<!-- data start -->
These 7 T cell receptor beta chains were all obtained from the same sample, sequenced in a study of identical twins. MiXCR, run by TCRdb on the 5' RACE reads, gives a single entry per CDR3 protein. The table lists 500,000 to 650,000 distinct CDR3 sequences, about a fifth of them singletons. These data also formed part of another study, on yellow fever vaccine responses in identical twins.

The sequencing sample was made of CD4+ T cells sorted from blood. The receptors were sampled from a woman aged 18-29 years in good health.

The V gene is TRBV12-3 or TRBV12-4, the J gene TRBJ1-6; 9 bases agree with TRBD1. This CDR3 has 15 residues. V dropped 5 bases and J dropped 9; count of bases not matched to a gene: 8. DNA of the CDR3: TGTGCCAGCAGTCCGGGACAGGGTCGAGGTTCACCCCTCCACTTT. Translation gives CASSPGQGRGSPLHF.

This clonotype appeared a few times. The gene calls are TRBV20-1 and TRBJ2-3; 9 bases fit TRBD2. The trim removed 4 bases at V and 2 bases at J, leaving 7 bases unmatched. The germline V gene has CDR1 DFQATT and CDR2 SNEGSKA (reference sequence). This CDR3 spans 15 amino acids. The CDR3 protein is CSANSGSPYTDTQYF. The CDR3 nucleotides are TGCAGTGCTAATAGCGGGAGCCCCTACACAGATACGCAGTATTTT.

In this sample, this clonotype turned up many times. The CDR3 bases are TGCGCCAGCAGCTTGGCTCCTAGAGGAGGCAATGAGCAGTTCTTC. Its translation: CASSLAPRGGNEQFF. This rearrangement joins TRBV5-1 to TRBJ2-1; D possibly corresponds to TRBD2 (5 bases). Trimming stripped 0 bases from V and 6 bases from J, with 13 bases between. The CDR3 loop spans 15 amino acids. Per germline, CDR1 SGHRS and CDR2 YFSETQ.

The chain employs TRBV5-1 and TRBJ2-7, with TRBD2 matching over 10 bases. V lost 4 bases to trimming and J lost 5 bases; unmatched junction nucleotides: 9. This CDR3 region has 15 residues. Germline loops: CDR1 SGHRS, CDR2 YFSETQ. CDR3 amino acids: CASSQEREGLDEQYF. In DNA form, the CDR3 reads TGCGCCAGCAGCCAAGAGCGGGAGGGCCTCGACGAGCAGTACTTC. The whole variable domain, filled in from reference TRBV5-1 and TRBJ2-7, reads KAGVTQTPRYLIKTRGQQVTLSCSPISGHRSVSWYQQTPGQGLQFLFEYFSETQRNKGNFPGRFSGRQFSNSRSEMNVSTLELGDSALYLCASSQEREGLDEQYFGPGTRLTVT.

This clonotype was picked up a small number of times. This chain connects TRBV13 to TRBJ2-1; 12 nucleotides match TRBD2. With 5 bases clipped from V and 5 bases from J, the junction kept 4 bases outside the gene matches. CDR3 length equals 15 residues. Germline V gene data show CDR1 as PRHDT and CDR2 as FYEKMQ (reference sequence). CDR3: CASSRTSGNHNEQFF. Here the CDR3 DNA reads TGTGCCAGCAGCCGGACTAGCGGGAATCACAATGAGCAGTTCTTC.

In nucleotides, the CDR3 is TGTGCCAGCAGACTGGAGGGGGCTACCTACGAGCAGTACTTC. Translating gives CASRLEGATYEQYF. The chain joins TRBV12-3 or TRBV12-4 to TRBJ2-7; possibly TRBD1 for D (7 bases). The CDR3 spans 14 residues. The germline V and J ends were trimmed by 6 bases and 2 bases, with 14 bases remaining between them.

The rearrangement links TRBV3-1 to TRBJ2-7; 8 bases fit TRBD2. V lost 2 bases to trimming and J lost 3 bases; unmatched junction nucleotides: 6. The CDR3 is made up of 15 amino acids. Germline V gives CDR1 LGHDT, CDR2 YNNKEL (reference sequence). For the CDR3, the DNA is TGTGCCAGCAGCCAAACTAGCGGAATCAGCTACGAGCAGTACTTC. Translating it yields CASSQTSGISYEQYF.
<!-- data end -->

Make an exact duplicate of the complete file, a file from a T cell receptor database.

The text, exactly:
These 7 T cell receptor beta chains were all obtained from the same sample, sequenced in a study of identical twins. MiXCR, run by TCRdb on the 5' RACE reads, gives a single entry per CDR3 protein. The table lists 500,000 to 650,000 distinct CDR3 sequences, about a fifth of them singletons. These data also formed part of another study, on yellow fever vaccine responses in identical twins.

The sequencing sample was made of CD4+ T cells sorted from blood. The receptors were sampled from a woman aged 18-29 years in good health.

The V gene is TRBV12-3 or TRBV12-4, the J gene TRBJ1-6; 9 bases agree with TRBD1. This CDR3 has 15 residues. V dropped 5 bases and J dropped 9; count of bases not matched to a gene: 8. DNA of the CDR3: TGTGCCAGCAGTCCGGGACAGGGTCGAGGTTCACCCCTCCACTTT. Translation gives CASSPGQGRGSPLHF.

This clonotype appeared a few times. The gene calls are TRBV20-1 and TRBJ2-3; 9 bases fit TRBD2. The trim removed 4 bases at V and 2 bases at J, leaving 7 bases unmatched. The germline V gene has CDR1 DFQATT and CDR2 SNEGSKA (reference sequence). This CDR3 spans 15 amino acids. The CDR3 protein is CSANSGSPYTDTQYF. The CDR3 nucleotides are TGCAGTGCTAATAGCGGGAGCCCCTACACAGATACGCAGTATTTT.

In this sample, this clonotype turned up many times. The CDR3 bases are TGCGCCAGCAGCTTGGCTCCTAGAGGAGGCAATGAGCAGTTCTTC. Its translation: CASSLAPRGGNEQFF. This rearrangement joins TRBV5-1 to TRBJ2-1; D possibly corresponds to TRBD2 (5 bases). Trimming stripped 0 bases from V and 6 bases from J, with 13 bases between. The CDR3 loop spans 15 amino acids. Per germline, CDR1 SGHRS and CDR2 YFSETQ.

The chain employs TRBV5-1 and TRBJ2-7, with TRBD2 matching over 10 bases. V lost 4 bases to trimming and J lost 5 bases; unmatched junction nucleotides: 9. This CDR3 region has 15 residues. Germline loops: CDR1 SGHRS, CDR2 YFSETQ. CDR3 amino acids: CASSQEREGLDEQYF. In DNA form, the CDR3 reads TGCGCCAGCAGCCAAGAGCGGGAGGGCCTCGACGAGCAGTACTTC. The whole variable domain, filled in from reference TRBV5-1 and TRBJ2-7, reads KAGVTQTPRYLIKTRGQQVTLSCSPISGHRSVSWYQQTPGQGLQFLFEYFSETQRNKGNFPGRFSGRQFSNSRSEMNVSTLELGDSALYLCASSQEREGLDEQYFGPGTRLTVT.

This clonotype was picked up a small number of times. This chain connects TRBV13 to TRBJ2-1; 12 nucleotides match TRBD2. With 5 bases clipped from V and 5 bases from J, the junction kept 4 bases outside the gene matches. CDR3 length equals 15 residues. Germline V gene data show CDR1 as PRHDT and CDR2 as FYEKMQ (reference sequence). CDR3: CASSRTSGNHNEQFF. Here the CDR3 DNA reads TGTGCCAGCAGCCGGACTAGCGGGAATCACAATGAGCAGTTCTTC.

In nucleotides, the CDR3 is TGTGCCAGCAGACTGGAGGGGGCTACCTACGAGCAGTACTTC. Translating gives CASRLEGATYEQYF. The chain joins TRBV12-3 or TRBV12-4 to TRBJ2-7; possibly TRBD1 for D (7 bases). The CDR3 spans 14 residues. The germline V and J ends were trimmed by 6 bases and 2 bases, with 14 bases remaining between them.

The rearrangement links TRBV3-1 to TRBJ2-7; 8 bases fit TRBD2. V lost 2 bases to trimming and J lost 3 bases; unmatched junction nucleotides: 6. The CDR3 is made up of 15 amino acids. Germline V gives CDR1 LGHDT, CDR2 YNNKEL (reference sequence). For the CDR3, the DNA is TGTGCCAGCAGCCAAACTAGCGGAATCAGCTACGAGCAGTACTTC. Translating it yields CASSQTSGISYEQYF.